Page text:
Choreographer, Yolande Brown, created some lovely stage pictures with the ensemble and got the mood and tempi of the 1940s dance and swing numbers just right.     

The ending makes a shift from the original, bringing us into the present day with the cast playing actors within a play and commenting on the outcomes of the story. Without the resolution we might have hoped for, the ensemble finale of ‘If Not Now Then When?’ is a sobering reminder of how far Australia may have come since 1946 but also how far we have to go in reconciling and building a better future for the next generation.

The Sunshine Club
Queensland Theatre in conjunction with QPAC Queensland
Playhouse Theatre, QPAC
Writer and Director: Wesley Enoch
Composer: John Rodgers
Musical Director: Wayne Freer
Choreographer: Yolande Brown    
Set and property designer: Jacob Nash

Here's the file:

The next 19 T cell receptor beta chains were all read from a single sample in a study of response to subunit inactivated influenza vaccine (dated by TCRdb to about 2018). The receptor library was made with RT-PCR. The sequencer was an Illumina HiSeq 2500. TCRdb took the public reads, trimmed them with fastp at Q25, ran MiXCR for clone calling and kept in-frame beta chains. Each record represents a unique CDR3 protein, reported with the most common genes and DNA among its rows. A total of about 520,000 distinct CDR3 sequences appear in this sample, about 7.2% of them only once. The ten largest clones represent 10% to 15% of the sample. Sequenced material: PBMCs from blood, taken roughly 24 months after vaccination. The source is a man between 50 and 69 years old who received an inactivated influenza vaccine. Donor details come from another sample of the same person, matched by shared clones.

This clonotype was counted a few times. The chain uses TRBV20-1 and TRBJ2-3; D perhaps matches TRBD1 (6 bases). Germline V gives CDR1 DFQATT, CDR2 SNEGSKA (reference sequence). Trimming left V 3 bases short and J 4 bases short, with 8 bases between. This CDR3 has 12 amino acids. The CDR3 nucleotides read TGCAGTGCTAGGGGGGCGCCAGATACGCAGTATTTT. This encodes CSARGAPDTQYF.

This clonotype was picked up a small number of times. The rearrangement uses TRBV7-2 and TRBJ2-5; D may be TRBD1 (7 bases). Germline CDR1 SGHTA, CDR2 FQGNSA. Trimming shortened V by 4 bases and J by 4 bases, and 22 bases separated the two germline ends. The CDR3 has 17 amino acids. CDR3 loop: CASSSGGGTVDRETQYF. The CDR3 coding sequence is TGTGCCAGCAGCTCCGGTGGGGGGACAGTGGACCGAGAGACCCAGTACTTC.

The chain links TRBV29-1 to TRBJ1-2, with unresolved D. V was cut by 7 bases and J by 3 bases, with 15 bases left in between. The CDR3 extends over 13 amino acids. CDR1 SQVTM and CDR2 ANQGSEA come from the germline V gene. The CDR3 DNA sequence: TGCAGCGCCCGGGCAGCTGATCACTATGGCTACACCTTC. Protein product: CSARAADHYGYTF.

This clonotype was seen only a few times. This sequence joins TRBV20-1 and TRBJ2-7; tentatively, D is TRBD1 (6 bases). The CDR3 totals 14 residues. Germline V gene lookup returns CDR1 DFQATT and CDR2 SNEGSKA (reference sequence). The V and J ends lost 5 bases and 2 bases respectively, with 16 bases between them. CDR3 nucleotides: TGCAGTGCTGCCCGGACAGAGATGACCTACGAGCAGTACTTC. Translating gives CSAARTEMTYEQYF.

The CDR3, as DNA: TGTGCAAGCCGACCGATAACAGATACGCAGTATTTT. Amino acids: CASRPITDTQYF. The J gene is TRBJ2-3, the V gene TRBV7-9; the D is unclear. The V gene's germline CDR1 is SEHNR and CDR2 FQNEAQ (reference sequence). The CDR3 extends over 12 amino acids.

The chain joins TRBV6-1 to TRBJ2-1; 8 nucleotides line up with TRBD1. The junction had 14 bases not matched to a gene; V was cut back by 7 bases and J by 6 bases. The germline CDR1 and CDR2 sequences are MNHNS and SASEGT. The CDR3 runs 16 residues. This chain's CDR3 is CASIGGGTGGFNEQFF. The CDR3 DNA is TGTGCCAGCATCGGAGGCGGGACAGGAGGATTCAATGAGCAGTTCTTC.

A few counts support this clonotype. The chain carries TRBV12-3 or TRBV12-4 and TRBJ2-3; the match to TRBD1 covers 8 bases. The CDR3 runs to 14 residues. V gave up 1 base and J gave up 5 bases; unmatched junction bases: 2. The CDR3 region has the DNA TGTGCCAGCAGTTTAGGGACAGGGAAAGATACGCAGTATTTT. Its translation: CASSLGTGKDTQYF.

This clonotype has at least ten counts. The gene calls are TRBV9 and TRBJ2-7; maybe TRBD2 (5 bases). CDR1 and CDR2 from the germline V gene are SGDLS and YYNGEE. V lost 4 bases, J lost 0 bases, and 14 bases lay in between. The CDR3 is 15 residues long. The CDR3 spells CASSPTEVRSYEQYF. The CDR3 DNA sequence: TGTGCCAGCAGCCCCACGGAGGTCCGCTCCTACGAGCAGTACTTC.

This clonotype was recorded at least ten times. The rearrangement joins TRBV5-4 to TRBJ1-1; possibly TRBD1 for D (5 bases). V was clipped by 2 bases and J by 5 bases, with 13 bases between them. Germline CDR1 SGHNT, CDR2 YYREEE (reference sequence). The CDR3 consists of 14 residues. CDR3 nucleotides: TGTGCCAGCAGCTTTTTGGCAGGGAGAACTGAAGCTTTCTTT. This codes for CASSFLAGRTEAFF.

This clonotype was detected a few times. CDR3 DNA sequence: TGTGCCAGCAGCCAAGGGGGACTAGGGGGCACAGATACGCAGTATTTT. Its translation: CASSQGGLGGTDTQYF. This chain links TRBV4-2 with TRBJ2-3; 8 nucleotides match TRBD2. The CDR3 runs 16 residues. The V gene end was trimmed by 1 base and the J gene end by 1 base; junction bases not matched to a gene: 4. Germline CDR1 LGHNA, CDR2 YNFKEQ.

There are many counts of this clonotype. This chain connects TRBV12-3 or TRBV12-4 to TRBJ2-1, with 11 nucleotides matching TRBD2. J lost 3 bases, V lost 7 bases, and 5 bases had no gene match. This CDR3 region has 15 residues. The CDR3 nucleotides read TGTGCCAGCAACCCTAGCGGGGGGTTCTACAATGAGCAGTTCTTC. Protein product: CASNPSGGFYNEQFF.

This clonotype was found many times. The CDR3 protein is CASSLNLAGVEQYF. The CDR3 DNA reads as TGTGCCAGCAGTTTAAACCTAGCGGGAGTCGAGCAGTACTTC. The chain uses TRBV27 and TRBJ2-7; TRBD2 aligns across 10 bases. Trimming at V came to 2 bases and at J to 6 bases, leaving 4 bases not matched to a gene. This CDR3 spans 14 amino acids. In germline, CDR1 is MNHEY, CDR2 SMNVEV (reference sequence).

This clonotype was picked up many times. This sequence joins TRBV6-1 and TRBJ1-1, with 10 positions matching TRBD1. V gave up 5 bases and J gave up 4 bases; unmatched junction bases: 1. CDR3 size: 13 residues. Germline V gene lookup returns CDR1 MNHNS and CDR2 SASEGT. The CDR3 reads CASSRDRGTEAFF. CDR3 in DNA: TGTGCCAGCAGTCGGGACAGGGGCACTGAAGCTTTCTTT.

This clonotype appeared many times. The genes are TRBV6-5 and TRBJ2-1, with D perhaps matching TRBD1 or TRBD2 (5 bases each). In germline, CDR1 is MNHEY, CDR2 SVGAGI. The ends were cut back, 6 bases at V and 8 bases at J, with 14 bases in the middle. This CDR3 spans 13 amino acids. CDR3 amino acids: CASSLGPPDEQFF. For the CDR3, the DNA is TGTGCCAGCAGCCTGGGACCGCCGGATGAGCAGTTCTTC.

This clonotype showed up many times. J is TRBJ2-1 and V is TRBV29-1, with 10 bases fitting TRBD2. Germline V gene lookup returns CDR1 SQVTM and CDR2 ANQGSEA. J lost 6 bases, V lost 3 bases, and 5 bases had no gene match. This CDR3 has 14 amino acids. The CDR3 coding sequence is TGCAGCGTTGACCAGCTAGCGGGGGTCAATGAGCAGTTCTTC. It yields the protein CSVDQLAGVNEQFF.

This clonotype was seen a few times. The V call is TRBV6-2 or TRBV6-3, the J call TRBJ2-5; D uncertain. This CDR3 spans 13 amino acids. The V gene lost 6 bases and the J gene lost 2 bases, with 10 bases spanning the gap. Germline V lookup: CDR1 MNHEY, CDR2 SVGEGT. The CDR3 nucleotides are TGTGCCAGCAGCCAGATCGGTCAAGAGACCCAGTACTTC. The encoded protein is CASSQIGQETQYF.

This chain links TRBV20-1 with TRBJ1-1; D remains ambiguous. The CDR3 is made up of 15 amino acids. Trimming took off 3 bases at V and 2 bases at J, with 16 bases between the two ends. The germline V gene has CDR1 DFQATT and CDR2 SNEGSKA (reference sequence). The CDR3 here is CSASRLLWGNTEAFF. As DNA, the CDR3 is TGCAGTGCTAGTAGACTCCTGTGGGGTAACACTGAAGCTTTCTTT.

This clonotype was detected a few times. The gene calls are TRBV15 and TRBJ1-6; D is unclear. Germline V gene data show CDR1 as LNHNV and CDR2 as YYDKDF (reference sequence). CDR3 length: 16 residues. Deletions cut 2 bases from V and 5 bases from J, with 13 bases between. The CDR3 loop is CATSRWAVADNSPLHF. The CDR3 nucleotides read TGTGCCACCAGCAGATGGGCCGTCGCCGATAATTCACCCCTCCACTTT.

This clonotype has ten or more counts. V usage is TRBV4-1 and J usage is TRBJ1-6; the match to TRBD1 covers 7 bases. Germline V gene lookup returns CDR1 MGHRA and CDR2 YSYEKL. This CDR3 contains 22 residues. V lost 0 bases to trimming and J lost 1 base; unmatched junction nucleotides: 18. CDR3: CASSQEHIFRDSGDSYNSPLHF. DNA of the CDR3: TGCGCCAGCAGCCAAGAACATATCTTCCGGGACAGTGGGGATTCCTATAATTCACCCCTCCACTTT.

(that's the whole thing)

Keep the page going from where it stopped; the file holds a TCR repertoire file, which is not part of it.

Costume designer: Richard Roberts

Lighting designer: Ben Hughes
Sound/sound system designer: Derek Wilson
Cast: Marcus Corowa, Irena Lysiuk, Roxanne McDonald, Andrew Buchanan, Naarah, Beau Dean Riley Smith, Trent Owers, Zoe Walters, Jazleen Latrise, Colin Smith, Kate Yaxley, Garret Lyon
Musicians: Wayner Freer, Stephen Newcomb, Katie Randall, Michael Witaker, Mika Atkinson

Tickets: $68-$115

The Sunshine Club will be performed until 30 July 2022

Suzannah Conway is an experienced arts administrator, having been CEO of Opera Queensland, the Brisbane Riverfestival and the Centenary of Federation celebrations for Queensland. She is a freelance arts writer and has been writing reviews and articles for over 20 years, regularly reviewing classical music, opera and musical theatre in particular for The Australian and Limelight magazine as well as other journals Most recently she was Arts Hub's Brisbane-based Arts Feature Writer.